The Future of Timbuktu
THE ECOTOPIA 2121 PROJECT PREDICTS THE FUTURE OF 100 SUPER ECOFRIENDLY CITIES ACROSS THE GLOBE. THIS WEEK, WE FOCUS ON THE AFRICAN CITY OF TIMBUKTU.
Timbuktu's Golden Age of Learning
Some 800 years ago, Timbuktu was one of the wealthiest cities in Africa, with gardened glades and waterways and a grand trading bazaar. It was also the home of great learning centers and courtyard libraries, only a very few of which survive today.
In European countries, Timbuktu was regarded as mystical and splendid but maybe that’s because it was a long way away from Europe and European travelers, as non-Muslims, were generally prohibited from entering the city.
Since then though, Timbuktu has become a desert city, made worse by over-grazing and global warming. Though sites of past grandeur remain scattered around today, the city has become generally economically impoverished.
The Future Rise of African Geo-Engineering
Some governments around the world — Russia, China, and India, for example — are starting to believe that we don’t have to give in to climate change but should develop even more powerful technologies to fix it with, using something they call 'geoengineering'.
So, in the mid twenty-first century, they spray millions of dense plumes of white dust into the global atmosphere, across vast swaths of barren land, and onto huge zones of polar ice, believing that this will cause excess solar energy to be reflected back into space.
By the end of the century, nobody really knows whether or not this has worked. The climate disasters of drought and mega-storms continue to manifest in Russia, China and India, and the weather systems of the northern hemisphere seem no less stable and actually more extreme and unpredictable. The national leaders (and the engineers) assert that climate change disruption would be even more severe if they hadn’t sprayed white dust over every inch of relevant landscape.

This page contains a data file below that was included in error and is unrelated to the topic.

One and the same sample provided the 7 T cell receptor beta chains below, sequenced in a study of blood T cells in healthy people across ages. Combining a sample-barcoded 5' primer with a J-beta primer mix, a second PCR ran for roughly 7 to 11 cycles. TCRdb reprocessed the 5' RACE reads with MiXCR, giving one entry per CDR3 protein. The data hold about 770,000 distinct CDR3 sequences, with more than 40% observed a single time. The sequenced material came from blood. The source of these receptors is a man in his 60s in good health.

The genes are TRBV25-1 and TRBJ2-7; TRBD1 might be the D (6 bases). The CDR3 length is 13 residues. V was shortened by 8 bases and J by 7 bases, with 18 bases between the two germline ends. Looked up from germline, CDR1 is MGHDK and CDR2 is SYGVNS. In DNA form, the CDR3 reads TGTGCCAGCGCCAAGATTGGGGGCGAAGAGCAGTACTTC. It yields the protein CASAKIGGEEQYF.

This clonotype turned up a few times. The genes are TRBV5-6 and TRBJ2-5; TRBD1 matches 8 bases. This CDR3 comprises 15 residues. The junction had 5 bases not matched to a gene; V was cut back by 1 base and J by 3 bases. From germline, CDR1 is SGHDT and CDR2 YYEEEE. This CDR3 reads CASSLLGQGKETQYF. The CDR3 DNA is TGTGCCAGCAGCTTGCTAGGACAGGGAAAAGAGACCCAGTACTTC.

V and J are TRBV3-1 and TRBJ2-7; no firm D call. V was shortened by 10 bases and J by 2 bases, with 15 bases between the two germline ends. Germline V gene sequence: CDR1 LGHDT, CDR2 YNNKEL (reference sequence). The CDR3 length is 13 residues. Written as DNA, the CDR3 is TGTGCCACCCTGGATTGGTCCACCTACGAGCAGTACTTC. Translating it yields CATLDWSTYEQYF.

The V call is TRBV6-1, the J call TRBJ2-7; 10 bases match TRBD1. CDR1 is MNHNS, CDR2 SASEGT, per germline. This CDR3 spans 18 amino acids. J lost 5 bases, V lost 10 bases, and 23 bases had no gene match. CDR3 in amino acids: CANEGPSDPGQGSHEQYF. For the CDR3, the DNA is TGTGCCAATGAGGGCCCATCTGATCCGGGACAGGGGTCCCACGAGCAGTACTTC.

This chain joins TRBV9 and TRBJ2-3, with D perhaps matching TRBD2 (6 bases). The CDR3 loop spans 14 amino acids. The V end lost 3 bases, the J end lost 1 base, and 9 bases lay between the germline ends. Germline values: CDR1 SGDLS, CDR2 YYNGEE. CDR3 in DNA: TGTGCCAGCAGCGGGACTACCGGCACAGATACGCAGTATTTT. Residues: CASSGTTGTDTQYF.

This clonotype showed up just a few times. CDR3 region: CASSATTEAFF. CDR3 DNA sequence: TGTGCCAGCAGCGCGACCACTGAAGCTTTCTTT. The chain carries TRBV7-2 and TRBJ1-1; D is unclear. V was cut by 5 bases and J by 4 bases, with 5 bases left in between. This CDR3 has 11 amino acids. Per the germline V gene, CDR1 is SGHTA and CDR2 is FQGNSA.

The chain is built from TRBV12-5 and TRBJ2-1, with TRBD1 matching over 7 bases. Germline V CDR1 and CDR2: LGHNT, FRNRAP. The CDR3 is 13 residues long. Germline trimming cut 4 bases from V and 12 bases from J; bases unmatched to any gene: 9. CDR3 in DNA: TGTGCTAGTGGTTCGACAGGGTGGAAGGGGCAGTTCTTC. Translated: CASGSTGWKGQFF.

All this mucking about with the global weather ends up being a cataclysmic disaster for sub-Saharan Africa, including the Sahel grassland margin around Timbuktu since the air there becomes noticeably drier and the rainfall completely disappears, save for the occasional devastating floods once every decade, thus impoverishing the region’s people even further.
Once upon a time, the Sahel grasslands receded southward, away from the city of Timbuktu, at a rate of only one-quarter mile per year, but after all the geoengineering, the grasslands recede at a rate of a dozen miles per year. By way of an apology, Russia, China, and India decide to set up even more bizarre geoengineering experiments, basing their labs and facilities in Timbuktu.
The people of Timbuktu have absolutely no doubt that the geoengineering promises are pretty useless -- and not much good for African futures -- but they’re willing to play along because the project will bring money and employment to the city. This investment of resources also resurrects Timbuktu as a place of learning when a brand-new 'geoengineering' university is founded, which Timbuktu residents can attend free of charge.
As the engineers undertake ridiculously expensive and futile megaprojects to induce rain clouds in the expanding Sahara desert or bury atmospheric carbon dioxide in its rocks, the locals quietly continue to tend their livestock as best they can, hoping that, one day in the future, at least their children will be able to obtain a well-paying job in some other city.